http://www.greencarcongress.com/2017/10/20171027-bmw.htmlBMW Group adopts new approaches for a more sustainable battery cell supply chain; focus on cobalt
. . . The challenge facing companies that work with cobalt as a raw material is that risks related to environmental standards and human rights cannot be completely eliminated in cobalt mining.
The BMW Group has now set itself the goal of enhancing the transparency of its battery cell supply chain and exploring options for model projects in the Democratic Republic of Congo.
The BMW Group has been participating in the Responsible Cobalt Initiative (RCI)—together with many other companies and organizations, the government of the Democratic Republic of Congo (DRC) and the Organization for Economic Cooperation and Development (OECD)—since the beginning more than one and a half years ago. The aim of this initiative is to increase transparency and governance, and implement collective measures to overcome social and environmental risks in the cobalt supply chain.
The Responsible Cobalt Initiative was launched in November 2016 by the Chinese Chamber of Commerce for Metals, Minerals & Chemicals (CCCMC) Importers & Exporters, with strong support from the OECD. The OECD is actively engaged in the initiative through its work with a broad coalition of stakeholders in the OECD Responsible Minerals implementation program. . . .
In 2014 approximately 40,000 children worked in mines across southern DRC, many of them mining cobalt, according to UNICEF. The DRC Government has pledged to eliminate this by 2025.
In this context, the BMW Group has decided to take further steps:
The company will increase the transparency of its own cobalt supply chain by the end of the year, by releasing information on smelters and countries of origin for raw materials—even though these smelters are not direct BMW Group suppliers, but companies named as sources by BMW Group suppliers.The BMW Group currently expects the first steps in verifying a local model project to coincide with the publication of smelters and countries of origin in December 2017. . . .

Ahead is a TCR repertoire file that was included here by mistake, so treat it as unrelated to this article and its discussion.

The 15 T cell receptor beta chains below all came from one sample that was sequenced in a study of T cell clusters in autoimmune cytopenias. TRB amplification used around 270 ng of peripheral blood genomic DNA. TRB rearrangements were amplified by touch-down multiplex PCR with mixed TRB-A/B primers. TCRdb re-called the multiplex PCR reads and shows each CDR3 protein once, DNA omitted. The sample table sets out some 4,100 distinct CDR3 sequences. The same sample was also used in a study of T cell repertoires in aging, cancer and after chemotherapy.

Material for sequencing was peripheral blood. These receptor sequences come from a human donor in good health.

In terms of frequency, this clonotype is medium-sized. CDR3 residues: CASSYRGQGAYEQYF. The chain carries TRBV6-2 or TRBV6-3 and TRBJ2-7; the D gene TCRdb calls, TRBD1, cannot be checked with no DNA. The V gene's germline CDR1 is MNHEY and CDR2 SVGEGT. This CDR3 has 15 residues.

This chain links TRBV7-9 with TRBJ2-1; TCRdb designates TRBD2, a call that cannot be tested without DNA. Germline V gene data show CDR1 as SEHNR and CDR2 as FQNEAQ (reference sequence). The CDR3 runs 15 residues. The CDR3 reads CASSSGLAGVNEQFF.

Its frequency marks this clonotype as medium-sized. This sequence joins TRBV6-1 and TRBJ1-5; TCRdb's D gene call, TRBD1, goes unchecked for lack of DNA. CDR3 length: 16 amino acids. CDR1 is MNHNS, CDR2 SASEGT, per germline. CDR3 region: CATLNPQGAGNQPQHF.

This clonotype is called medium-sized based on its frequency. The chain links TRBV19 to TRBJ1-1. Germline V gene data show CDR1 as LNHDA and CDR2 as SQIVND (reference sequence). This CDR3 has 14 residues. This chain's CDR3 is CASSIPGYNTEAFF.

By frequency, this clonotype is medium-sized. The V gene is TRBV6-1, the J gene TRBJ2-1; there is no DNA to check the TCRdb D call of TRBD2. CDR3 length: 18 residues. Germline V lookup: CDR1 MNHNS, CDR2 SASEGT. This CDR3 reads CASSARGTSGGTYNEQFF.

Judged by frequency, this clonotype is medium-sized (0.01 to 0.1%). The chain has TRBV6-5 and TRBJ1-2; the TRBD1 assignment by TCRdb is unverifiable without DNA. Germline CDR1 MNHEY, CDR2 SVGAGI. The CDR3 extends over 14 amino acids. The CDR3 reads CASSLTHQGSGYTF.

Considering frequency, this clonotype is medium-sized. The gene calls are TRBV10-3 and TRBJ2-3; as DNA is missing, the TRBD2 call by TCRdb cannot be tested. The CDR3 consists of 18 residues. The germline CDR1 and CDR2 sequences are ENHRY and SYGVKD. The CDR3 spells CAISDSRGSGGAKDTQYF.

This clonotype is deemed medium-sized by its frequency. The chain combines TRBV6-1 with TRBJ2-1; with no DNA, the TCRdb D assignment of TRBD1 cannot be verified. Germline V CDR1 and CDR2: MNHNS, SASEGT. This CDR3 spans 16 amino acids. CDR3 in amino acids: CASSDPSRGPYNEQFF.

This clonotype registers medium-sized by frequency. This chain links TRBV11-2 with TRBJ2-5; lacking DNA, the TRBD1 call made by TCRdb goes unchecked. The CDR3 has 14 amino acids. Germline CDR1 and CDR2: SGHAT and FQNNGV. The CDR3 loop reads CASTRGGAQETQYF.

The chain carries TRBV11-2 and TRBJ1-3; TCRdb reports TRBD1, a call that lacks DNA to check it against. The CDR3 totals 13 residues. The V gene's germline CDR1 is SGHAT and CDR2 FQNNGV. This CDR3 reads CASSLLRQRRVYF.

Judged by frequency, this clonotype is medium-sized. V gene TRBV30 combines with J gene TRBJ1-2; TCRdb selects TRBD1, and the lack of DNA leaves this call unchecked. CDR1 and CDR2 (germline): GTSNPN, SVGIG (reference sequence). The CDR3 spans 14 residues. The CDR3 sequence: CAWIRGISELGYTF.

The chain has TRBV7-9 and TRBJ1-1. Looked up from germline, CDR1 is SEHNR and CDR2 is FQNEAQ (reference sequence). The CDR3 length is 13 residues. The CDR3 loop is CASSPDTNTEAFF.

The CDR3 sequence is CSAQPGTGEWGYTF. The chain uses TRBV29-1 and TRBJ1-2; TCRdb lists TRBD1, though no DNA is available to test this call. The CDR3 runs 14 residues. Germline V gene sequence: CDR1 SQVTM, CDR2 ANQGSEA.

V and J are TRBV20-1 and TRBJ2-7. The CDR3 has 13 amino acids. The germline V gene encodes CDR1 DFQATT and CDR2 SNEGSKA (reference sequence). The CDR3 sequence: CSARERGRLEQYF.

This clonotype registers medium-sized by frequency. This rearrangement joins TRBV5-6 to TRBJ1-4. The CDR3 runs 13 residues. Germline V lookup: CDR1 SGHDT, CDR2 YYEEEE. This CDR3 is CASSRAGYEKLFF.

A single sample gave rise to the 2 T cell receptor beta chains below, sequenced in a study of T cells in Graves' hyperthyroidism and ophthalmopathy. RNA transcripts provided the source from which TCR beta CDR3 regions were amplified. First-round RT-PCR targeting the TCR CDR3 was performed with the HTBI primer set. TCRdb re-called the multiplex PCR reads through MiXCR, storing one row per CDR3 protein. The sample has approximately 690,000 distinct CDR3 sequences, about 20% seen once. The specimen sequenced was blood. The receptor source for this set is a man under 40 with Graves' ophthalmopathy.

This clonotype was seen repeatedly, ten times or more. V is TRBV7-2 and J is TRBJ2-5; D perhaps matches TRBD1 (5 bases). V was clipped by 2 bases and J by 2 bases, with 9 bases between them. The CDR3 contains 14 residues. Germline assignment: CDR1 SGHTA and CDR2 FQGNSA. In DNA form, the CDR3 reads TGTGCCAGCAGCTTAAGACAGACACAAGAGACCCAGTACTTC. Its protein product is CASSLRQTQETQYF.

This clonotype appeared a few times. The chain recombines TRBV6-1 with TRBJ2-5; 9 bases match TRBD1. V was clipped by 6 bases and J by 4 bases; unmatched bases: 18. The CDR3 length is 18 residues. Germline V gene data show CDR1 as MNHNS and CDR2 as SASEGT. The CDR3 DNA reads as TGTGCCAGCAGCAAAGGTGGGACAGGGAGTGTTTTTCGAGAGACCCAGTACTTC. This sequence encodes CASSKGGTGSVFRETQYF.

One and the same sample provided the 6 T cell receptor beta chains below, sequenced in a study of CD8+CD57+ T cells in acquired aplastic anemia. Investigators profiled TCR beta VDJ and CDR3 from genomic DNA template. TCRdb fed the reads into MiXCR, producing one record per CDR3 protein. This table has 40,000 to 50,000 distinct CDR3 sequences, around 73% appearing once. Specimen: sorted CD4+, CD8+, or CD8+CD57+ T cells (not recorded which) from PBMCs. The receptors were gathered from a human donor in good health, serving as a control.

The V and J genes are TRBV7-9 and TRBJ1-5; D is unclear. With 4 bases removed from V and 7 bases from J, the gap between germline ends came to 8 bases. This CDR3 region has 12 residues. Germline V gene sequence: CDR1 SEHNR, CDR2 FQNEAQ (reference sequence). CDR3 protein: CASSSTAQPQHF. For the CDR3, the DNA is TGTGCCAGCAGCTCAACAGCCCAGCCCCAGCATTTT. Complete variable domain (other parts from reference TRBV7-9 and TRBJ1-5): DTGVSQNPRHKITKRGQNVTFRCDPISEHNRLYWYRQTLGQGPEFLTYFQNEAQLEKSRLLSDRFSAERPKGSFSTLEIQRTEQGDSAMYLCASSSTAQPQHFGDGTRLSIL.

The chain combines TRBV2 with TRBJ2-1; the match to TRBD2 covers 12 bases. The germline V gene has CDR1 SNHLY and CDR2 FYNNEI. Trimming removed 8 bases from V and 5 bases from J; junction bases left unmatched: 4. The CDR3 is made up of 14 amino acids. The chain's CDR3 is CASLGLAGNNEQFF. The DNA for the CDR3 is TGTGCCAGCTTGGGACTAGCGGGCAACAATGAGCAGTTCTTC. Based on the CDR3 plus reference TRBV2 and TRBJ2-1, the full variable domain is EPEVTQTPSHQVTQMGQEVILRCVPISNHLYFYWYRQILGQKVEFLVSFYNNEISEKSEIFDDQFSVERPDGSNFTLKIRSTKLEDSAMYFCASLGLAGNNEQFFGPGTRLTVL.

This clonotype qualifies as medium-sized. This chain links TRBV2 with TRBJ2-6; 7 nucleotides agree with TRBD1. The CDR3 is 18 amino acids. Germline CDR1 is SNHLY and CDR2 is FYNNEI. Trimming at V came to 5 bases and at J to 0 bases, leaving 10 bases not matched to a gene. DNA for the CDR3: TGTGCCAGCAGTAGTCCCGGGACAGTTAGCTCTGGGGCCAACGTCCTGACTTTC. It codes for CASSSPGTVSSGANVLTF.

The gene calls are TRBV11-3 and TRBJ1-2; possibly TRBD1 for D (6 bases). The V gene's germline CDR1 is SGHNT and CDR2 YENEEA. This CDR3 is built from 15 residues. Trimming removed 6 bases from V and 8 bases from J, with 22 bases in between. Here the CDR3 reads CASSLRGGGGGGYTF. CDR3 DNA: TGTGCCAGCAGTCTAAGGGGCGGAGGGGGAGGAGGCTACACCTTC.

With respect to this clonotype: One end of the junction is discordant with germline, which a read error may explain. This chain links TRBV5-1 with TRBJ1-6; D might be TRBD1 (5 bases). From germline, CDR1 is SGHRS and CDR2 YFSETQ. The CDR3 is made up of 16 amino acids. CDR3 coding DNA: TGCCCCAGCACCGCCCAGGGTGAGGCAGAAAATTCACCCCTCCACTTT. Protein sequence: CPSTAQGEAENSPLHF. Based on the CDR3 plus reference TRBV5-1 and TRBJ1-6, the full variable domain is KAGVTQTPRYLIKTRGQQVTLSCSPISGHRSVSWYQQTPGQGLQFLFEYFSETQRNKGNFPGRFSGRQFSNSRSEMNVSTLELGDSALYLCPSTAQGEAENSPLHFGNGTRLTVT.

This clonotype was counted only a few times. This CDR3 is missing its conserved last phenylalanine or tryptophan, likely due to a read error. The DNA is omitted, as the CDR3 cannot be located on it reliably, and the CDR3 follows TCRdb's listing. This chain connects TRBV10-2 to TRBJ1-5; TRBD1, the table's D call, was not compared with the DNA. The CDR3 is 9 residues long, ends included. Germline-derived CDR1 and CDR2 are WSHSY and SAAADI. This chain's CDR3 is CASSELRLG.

The BMW Group is also currently working with an independent partner on a feasibility study to explore to what extent the social and ecological situation can be sustainably improved through model mines for artisanal mining in the Democratic Republic of Congo. The study is specifically evaluating whether local model projects could be implemented with the potential for scalability at a later date.
The BMW Group does not procure any cobalt itself; it only comes into contact with this raw material through the purchase of battery cells, for example. However, we are well aware that growing demand for electric vehicles also goes hand-in-hand with a responsibility for the extraction of relevant raw materials, such as cobalt. As a premium manufacturer—and in the interests of our customers—we aim to establish a transparent and sustainable supply chain that meets the highest standards.
—Ursula Mathar, head of Sustainability and Environmental Protection at the BMW Group
I think they are doing the right thing. Identifying the problem is step one. Attempting to create transparency is the next step. Once you shine a light on the problem, then you can work toward the best way to move forward.GRA wrote:They'll need independent monitoring to ensure that this isn't just PR greenwashing.